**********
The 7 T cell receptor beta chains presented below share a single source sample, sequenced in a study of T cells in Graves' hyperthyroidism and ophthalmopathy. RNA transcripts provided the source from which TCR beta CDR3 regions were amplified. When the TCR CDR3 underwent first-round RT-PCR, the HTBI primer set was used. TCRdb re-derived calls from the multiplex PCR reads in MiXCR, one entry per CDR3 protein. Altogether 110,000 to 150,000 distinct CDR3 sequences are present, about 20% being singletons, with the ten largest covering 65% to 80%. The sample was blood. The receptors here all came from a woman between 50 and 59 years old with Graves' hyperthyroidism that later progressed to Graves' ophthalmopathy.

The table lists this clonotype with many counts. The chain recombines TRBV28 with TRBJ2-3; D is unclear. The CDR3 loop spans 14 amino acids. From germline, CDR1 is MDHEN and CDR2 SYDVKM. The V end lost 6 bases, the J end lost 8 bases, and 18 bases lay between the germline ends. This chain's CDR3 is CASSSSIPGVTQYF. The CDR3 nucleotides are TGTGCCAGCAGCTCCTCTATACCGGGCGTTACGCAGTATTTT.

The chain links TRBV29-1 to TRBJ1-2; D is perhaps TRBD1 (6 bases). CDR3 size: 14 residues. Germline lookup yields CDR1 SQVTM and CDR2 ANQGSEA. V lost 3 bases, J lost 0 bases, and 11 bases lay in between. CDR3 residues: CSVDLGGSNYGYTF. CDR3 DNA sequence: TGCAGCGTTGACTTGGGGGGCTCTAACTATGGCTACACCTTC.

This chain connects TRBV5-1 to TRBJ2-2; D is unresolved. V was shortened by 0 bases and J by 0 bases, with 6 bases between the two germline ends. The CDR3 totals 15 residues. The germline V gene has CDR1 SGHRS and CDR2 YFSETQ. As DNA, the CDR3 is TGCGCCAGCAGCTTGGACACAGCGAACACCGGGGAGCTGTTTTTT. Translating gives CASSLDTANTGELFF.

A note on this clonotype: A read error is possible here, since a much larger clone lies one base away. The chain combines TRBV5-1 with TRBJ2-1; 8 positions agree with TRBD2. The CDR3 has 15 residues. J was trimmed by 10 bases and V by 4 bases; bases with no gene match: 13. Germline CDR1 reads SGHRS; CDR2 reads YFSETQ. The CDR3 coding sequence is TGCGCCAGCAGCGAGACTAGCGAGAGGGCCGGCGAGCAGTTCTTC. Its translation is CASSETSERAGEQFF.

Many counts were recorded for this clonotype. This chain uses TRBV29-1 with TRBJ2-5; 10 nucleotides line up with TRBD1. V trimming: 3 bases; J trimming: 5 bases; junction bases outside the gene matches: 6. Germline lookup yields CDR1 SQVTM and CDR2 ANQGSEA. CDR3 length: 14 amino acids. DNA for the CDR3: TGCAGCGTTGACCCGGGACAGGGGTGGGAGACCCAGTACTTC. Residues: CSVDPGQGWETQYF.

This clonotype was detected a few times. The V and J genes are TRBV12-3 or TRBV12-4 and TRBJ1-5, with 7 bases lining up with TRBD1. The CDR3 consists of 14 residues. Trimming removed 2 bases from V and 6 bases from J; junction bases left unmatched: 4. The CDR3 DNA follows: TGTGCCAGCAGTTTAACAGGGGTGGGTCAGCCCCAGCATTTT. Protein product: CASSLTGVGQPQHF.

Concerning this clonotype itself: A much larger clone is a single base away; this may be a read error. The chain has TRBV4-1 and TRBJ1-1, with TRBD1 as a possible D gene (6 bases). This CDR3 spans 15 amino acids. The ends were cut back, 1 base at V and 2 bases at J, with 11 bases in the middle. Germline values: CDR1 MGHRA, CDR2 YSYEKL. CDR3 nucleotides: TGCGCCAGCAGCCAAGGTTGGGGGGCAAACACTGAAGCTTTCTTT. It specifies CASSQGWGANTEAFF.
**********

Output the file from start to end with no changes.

The 7 T cell receptor beta chains presented below share a single source sample, sequenced in a study of T cells in Graves' hyperthyroidism and ophthalmopathy. RNA transcripts provided the source from which TCR beta CDR3 regions were amplified. When the TCR CDR3 underwent first-round RT-PCR, the HTBI primer set was used. TCRdb re-derived calls from the multiplex PCR reads in MiXCR, one entry per CDR3 protein. Altogether 110,000 to 150,000 distinct CDR3 sequences are present, about 20% being singletons, with the ten largest covering 65% to 80%. The sample was blood. The receptors here all came from a woman between 50 and 59 years old with Graves' hyperthyroidism that later progressed to Graves' ophthalmopathy.

The table lists this clonotype with many counts. The chain recombines TRBV28 with TRBJ2-3; D is unclear. The CDR3 loop spans 14 amino acids. From germline, CDR1 is MDHEN and CDR2 SYDVKM. The V end lost 6 bases, the J end lost 8 bases, and 18 bases lay between the germline ends. This chain's CDR3 is CASSSSIPGVTQYF. The CDR3 nucleotides are TGTGCCAGCAGCTCCTCTATACCGGGCGTTACGCAGTATTTT.

The chain links TRBV29-1 to TRBJ1-2; D is perhaps TRBD1 (6 bases). CDR3 size: 14 residues. Germline lookup yields CDR1 SQVTM and CDR2 ANQGSEA. V lost 3 bases, J lost 0 bases, and 11 bases lay in between. CDR3 residues: CSVDLGGSNYGYTF. CDR3 DNA sequence: TGCAGCGTTGACTTGGGGGGCTCTAACTATGGCTACACCTTC.

This chain connects TRBV5-1 to TRBJ2-2; D is unresolved. V was shortened by 0 bases and J by 0 bases, with 6 bases between the two germline ends. The CDR3 totals 15 residues. The germline V gene has CDR1 SGHRS and CDR2 YFSETQ. As DNA, the CDR3 is TGCGCCAGCAGCTTGGACACAGCGAACACCGGGGAGCTGTTTTTT. Translating gives CASSLDTANTGELFF.

A note on this clonotype: A read error is possible here, since a much larger clone lies one base away. The chain combines TRBV5-1 with TRBJ2-1; 8 positions agree with TRBD2. The CDR3 has 15 residues. J was trimmed by 10 bases and V by 4 bases; bases with no gene match: 13. Germline CDR1 reads SGHRS; CDR2 reads YFSETQ. The CDR3 coding sequence is TGCGCCAGCAGCGAGACTAGCGAGAGGGCCGGCGAGCAGTTCTTC. Its translation is CASSETSERAGEQFF.

Many counts were recorded for this clonotype. This chain uses TRBV29-1 with TRBJ2-5; 10 nucleotides line up with TRBD1. V trimming: 3 bases; J trimming: 5 bases; junction bases outside the gene matches: 6. Germline lookup yields CDR1 SQVTM and CDR2 ANQGSEA. CDR3 length: 14 amino acids. DNA for the CDR3: TGCAGCGTTGACCCGGGACAGGGGTGGGAGACCCAGTACTTC. Residues: CSVDPGQGWETQYF.

This clonotype was detected a few times. The V and J genes are TRBV12-3 or TRBV12-4 and TRBJ1-5, with 7 bases lining up with TRBD1. The CDR3 consists of 14 residues. Trimming removed 2 bases from V and 6 bases from J; junction bases left unmatched: 4. The CDR3 DNA follows: TGTGCCAGCAGTTTAACAGGGGTGGGTCAGCCCCAGCATTTT. Protein product: CASSLTGVGQPQHF.

Concerning this clonotype itself: A much larger clone is a single base away; this may be a read error. The chain has TRBV4-1 and TRBJ1-1, with TRBD1 as a possible D gene (6 bases). This CDR3 spans 15 amino acids. The ends were cut back, 1 base at V and 2 bases at J, with 11 bases in the middle. Germline values: CDR1 MGHRA, CDR2 YSYEKL. CDR3 nucleotides: TGCGCCAGCAGCCAAGGTTGGGGGGCAAACACTGAAGCTTTCTTT. It specifies CASSQGWGANTEAFF.